Age of Learning

By Jonathan Jones
0 Comment(s)Print E-mail, August 23, 2011
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Pupils draw images of manliness at a sex education course at Beijing No 2 Experimental Primary School on Aug 17. [Photo / China Daily]

The introduction of a sex education textbook for Beijing's primary schools marks a constructive step towards better educating Chinese youth about a subject crucial to their health and wellbeing.

The recent introduction of a sex education textbook for Beijing's primary schools has stirred up controversy around the country. Many parents and grandparents are outraged that someone else – even a qualified teacher – is discussing this sensitive subject with their young children. I can understand their feelings; I had the same initial reaction on hearing my daughter was undergoing similar lessons in England.

Our first response to a new approach, however, isn't always the correct one.

In an ideal world, all parents would explain the facts of life to their offspring, eliminating the need for a third party to get involved. In a home setting, families could take their time teaching the basics of sex education and give young minds time to process the information. As the children grew, they would be encouraged to ask their own questions to further understand the concept of sexual relations within a committed relationship.

But even parents with the best intentions often wait too long. Broaching the subject can feel awkward, and the moment when it is right to discuss such intimate matters never seems to arise until the child is well into their teens. By then it is too late.

Children are naturally curious about their own bodies. They are inquisitive enough to be interested in learning and are often not afflicted by the same level of self-consciousness that affects teenagers when talking about the human body.

The parents who recognize this and teach their children are sadly in a minority the world over. As a result, their child can be isolated by a sea of ignorance when they get with their peers and risk ridicule or even corruption by those less informed than themselves.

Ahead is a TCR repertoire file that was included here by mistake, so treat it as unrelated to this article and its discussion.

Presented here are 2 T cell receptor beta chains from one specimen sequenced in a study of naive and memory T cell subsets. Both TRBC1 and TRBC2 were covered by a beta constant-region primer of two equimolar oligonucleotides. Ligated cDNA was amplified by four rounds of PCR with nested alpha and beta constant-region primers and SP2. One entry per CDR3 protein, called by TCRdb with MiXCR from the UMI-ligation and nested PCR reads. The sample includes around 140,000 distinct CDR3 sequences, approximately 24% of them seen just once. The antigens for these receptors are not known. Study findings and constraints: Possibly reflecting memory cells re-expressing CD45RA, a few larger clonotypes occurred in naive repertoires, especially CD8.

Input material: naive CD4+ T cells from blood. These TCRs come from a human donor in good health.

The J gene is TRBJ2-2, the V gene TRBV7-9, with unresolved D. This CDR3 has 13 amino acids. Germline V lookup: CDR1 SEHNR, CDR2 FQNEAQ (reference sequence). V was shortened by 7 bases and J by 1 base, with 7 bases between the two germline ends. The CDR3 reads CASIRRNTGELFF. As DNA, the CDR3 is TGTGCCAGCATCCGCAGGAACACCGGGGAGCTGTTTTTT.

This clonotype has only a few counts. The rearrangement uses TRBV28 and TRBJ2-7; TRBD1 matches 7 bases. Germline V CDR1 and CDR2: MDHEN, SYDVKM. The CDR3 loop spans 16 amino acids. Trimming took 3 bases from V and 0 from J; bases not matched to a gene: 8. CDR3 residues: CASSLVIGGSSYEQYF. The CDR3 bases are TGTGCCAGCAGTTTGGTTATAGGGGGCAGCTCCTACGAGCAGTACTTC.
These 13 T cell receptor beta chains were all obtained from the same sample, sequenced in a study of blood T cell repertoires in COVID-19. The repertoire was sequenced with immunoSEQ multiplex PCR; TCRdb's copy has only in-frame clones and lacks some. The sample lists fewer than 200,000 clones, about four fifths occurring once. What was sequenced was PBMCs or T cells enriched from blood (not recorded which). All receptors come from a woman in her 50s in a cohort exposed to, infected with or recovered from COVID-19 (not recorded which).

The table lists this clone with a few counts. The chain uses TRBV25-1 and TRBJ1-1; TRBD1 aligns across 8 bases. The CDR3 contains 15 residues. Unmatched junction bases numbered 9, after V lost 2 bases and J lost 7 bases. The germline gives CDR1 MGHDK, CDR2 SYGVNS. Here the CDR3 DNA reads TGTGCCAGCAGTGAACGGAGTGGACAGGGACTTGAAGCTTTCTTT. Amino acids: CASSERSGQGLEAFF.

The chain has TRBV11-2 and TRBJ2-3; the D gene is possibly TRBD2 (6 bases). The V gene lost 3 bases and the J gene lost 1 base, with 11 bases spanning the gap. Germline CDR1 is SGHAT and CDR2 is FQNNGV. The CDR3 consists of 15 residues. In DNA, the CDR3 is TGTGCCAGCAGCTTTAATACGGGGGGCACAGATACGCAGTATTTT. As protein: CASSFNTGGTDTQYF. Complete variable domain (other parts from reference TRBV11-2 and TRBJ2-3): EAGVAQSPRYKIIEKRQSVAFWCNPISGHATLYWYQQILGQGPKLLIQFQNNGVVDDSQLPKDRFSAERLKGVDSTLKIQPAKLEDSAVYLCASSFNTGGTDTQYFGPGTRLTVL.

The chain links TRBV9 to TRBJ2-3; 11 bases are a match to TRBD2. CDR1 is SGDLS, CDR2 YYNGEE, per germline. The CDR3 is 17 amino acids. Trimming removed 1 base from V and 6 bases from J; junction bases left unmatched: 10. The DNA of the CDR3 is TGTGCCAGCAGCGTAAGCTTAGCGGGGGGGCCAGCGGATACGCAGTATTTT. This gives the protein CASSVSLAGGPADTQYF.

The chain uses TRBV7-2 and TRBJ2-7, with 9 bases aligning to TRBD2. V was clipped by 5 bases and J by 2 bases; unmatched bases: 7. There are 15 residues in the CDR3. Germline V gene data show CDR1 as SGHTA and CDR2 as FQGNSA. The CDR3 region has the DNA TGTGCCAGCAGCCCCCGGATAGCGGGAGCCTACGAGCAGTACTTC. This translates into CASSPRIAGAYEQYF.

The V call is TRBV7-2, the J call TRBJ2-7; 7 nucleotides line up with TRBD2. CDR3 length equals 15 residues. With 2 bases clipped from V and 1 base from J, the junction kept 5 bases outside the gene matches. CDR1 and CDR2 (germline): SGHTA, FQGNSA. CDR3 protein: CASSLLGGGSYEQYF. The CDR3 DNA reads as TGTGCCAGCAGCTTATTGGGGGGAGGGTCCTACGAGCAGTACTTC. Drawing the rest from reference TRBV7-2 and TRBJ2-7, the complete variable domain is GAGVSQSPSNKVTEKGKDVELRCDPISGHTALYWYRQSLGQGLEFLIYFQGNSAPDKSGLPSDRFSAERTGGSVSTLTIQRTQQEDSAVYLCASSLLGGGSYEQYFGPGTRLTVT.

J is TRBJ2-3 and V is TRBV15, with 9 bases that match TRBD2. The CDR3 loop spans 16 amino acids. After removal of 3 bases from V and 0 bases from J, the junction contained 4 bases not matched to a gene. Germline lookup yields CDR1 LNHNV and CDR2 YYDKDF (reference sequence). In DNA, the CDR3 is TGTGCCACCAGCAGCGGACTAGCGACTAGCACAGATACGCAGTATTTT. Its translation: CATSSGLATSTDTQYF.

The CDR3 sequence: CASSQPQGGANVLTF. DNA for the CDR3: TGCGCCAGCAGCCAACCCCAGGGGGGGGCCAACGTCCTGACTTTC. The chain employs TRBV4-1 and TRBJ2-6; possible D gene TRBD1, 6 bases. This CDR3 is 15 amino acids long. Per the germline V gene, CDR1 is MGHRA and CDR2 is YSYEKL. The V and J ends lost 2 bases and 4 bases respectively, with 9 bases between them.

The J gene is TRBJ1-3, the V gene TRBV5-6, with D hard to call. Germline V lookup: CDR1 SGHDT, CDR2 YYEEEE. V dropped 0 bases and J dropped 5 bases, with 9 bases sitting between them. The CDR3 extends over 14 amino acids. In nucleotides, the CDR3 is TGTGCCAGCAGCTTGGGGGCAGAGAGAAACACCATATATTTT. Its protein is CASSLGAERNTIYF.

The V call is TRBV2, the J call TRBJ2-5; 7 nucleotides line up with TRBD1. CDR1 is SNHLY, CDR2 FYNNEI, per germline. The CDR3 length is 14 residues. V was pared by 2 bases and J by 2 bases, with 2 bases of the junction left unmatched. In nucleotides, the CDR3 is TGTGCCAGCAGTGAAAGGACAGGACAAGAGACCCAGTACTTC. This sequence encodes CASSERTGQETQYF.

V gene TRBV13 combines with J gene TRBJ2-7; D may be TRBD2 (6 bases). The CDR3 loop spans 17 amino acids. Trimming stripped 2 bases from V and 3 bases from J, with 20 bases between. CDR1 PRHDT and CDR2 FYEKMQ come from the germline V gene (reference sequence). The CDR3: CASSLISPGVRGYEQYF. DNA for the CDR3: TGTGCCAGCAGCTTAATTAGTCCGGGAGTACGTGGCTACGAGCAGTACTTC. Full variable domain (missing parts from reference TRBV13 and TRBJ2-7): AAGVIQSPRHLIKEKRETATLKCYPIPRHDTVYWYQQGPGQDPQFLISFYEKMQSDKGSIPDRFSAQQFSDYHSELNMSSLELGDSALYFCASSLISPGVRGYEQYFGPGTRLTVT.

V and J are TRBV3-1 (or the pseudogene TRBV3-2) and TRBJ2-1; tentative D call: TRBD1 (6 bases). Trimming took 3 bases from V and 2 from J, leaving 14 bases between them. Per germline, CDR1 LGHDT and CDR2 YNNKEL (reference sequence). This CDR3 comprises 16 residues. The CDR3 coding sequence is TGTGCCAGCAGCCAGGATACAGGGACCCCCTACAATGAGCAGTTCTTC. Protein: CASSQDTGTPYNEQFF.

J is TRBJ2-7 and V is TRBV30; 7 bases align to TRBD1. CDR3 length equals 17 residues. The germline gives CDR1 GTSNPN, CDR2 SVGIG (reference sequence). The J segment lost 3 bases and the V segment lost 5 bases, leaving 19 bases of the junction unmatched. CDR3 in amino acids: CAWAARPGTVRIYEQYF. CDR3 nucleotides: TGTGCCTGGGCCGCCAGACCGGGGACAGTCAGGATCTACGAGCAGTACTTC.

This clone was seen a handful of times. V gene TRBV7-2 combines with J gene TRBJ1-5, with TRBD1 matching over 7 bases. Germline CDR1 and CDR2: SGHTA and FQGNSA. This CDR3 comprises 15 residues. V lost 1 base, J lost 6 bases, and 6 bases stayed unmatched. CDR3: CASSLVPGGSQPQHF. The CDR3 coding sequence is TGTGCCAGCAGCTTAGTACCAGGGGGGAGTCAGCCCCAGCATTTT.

The steady stream of reports from doctors describing unwanted pregnancies and a rise in sexually transmitted diseases amongst the young are the physical results of a sexually uneducated generation. The mental anguish caused is harder to measure, but a lack of knowledge in later life could at the very least lead to an unfulfilling marriage and the possibility of an early divorce.

Leaving aside any moral judgments, the state educational system has a duty to inform the young of safe and beneficial sexual relations as a part of the nation's wellbeing depends on it.

As China continues to open its doors to the West, it exposes itself to both the good and bad elements of the capitalist way of life. Modern Western media, movies, music and literature can be praised for their diversity and creativity, but underlying most of these enterprises is a drive for commercial gain. The message they contain may be important, but in most cases it is a message in tandem with a search for profit.

For decades sexuality has been used to sell products and influence the way consumers act. As market forces continue to roll eastwards it is the Chinese young who will be in the front line of this sales onslaught as the things they watch, read and listen to will be peppered with sexual references. This glamorizing of sex can lead to a superficial understanding which can be just as harmful as no knowledge at all.

Given that choice, I would imagine the majority of parents would rather their children learned life's fundamentals from a textbook in a caring, scholarly environment where they can discuss anything they don't understand rather than from sitting in front of a thrusting, semi-nude music video playing on a TV or computer screen.

The author is a communications professional, film maker and published writer with a keen interest in life.

Opinion articles reflect the views of their authors, not necessarily those of

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